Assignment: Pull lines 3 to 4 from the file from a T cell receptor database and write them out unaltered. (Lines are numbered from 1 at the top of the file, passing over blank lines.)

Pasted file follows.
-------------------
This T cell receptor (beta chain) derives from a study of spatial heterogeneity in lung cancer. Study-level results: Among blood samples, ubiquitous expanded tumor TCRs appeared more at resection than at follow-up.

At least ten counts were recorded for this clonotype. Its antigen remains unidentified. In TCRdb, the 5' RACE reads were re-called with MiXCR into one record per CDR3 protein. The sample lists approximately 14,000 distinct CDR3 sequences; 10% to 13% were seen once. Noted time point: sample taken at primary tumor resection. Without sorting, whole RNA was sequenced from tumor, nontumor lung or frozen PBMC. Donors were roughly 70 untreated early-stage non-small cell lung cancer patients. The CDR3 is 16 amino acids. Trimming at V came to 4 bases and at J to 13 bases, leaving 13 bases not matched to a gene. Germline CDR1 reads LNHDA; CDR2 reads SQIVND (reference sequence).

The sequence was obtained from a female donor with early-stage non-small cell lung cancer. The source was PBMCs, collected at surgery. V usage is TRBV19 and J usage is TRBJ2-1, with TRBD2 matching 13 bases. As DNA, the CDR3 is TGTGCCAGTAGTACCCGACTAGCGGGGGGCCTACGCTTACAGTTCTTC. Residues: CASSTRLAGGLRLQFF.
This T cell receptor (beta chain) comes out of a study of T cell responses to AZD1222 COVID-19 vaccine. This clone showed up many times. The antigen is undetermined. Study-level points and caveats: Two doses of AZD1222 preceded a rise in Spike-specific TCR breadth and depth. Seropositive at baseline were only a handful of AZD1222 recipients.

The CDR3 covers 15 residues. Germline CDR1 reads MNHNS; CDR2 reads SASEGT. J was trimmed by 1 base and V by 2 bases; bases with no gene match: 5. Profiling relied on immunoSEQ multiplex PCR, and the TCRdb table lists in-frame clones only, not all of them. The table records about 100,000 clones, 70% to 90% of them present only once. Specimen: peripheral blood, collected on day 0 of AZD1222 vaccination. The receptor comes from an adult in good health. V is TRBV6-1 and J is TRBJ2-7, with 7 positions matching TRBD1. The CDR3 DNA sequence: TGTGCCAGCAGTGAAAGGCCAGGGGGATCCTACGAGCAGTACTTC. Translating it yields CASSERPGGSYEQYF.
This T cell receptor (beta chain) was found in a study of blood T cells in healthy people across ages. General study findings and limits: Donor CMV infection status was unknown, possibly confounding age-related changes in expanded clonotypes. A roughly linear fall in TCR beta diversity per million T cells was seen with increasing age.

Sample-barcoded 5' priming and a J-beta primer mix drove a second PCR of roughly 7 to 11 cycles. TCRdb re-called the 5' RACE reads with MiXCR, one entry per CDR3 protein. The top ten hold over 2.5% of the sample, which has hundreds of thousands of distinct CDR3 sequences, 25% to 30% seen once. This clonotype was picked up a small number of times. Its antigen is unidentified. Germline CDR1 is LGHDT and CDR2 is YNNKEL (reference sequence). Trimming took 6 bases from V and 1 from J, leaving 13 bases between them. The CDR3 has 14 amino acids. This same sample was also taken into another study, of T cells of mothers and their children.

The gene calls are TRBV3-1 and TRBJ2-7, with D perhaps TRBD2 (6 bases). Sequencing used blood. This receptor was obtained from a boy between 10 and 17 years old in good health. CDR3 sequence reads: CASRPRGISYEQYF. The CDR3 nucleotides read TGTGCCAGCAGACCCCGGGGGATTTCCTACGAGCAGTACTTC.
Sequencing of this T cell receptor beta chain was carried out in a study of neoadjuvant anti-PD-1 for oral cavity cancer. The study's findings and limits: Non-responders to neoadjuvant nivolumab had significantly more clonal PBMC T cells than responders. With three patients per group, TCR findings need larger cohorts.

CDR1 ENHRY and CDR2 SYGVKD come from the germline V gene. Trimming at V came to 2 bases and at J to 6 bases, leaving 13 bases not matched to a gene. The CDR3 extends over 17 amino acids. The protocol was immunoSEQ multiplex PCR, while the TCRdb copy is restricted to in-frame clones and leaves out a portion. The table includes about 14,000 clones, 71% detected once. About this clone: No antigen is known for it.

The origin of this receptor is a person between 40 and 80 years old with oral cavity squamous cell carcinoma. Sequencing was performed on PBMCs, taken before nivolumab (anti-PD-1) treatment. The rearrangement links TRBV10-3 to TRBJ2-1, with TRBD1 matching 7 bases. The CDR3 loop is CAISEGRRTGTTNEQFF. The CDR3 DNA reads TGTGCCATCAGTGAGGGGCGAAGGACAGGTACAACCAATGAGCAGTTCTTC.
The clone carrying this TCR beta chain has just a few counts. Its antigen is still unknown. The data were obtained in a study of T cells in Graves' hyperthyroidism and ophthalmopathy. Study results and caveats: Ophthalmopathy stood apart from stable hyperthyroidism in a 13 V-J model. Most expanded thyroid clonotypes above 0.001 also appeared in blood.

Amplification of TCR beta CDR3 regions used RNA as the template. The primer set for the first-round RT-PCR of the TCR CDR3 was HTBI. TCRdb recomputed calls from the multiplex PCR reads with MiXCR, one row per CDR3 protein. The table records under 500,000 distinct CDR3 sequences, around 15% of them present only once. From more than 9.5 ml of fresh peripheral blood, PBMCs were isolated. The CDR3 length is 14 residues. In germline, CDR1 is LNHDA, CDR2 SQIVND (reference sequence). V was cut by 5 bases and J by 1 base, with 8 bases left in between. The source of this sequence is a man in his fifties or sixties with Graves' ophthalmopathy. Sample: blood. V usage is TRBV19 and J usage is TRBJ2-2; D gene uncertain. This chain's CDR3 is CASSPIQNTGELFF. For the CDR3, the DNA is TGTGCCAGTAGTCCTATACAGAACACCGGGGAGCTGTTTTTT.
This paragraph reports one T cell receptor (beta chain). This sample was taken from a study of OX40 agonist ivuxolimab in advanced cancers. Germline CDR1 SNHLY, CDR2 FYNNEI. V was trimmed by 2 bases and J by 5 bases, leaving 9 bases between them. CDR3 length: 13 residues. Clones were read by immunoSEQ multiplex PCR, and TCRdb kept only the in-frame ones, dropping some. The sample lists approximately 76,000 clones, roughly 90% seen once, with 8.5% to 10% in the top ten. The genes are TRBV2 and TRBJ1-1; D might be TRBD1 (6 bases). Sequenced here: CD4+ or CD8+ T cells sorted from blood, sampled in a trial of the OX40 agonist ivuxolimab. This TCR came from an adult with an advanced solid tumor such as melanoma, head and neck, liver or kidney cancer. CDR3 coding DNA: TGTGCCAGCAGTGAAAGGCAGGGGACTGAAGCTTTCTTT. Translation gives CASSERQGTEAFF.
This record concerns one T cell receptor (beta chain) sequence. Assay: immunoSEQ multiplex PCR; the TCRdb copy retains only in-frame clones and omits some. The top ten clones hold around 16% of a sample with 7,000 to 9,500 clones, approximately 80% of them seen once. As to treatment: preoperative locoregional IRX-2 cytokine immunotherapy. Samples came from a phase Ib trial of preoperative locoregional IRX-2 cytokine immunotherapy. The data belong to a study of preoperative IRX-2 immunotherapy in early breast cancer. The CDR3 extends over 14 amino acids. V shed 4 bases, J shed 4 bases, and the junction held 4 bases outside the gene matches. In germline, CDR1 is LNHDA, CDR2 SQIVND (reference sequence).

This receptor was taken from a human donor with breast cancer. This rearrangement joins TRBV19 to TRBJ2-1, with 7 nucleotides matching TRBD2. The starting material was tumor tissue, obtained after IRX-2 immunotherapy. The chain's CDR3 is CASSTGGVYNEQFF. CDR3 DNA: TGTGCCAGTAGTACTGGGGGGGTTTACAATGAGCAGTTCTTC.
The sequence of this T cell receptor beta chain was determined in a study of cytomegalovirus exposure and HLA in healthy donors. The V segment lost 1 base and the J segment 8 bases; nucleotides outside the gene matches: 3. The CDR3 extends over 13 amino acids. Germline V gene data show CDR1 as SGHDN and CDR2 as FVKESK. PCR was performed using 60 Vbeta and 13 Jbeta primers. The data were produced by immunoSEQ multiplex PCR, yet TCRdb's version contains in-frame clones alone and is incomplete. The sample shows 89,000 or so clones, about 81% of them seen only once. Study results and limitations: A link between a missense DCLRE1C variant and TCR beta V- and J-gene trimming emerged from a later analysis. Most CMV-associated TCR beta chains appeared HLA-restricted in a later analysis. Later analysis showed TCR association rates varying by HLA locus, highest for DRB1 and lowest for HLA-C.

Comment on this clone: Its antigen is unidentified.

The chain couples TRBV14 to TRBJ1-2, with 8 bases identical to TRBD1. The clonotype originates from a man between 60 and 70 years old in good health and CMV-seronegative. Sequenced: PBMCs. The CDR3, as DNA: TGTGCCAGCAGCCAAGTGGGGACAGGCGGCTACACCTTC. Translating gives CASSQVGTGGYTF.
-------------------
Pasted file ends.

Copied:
The sequence was obtained from a female donor with early-stage non-small cell lung cancer. The source was PBMCs, collected at surgery. V usage is TRBV19 and J usage is TRBJ2-1, with TRBD2 matching 13 bases. As DNA, the CDR3 is TGTGCCAGTAGTACCCGACTAGCGGGGGGCCTACGCTTACAGTTCTTC. Residues: CASSTRLAGGLRLQFF.
This T cell receptor (beta chain) comes out of a study of T cell responses to AZD1222 COVID-19 vaccine. This clone showed up many times. The antigen is undetermined. Study-level points and caveats: Two doses of AZD1222 preceded a rise in Spike-specific TCR breadth and depth. Seropositive at baseline were only a handful of AZD1222 recipients.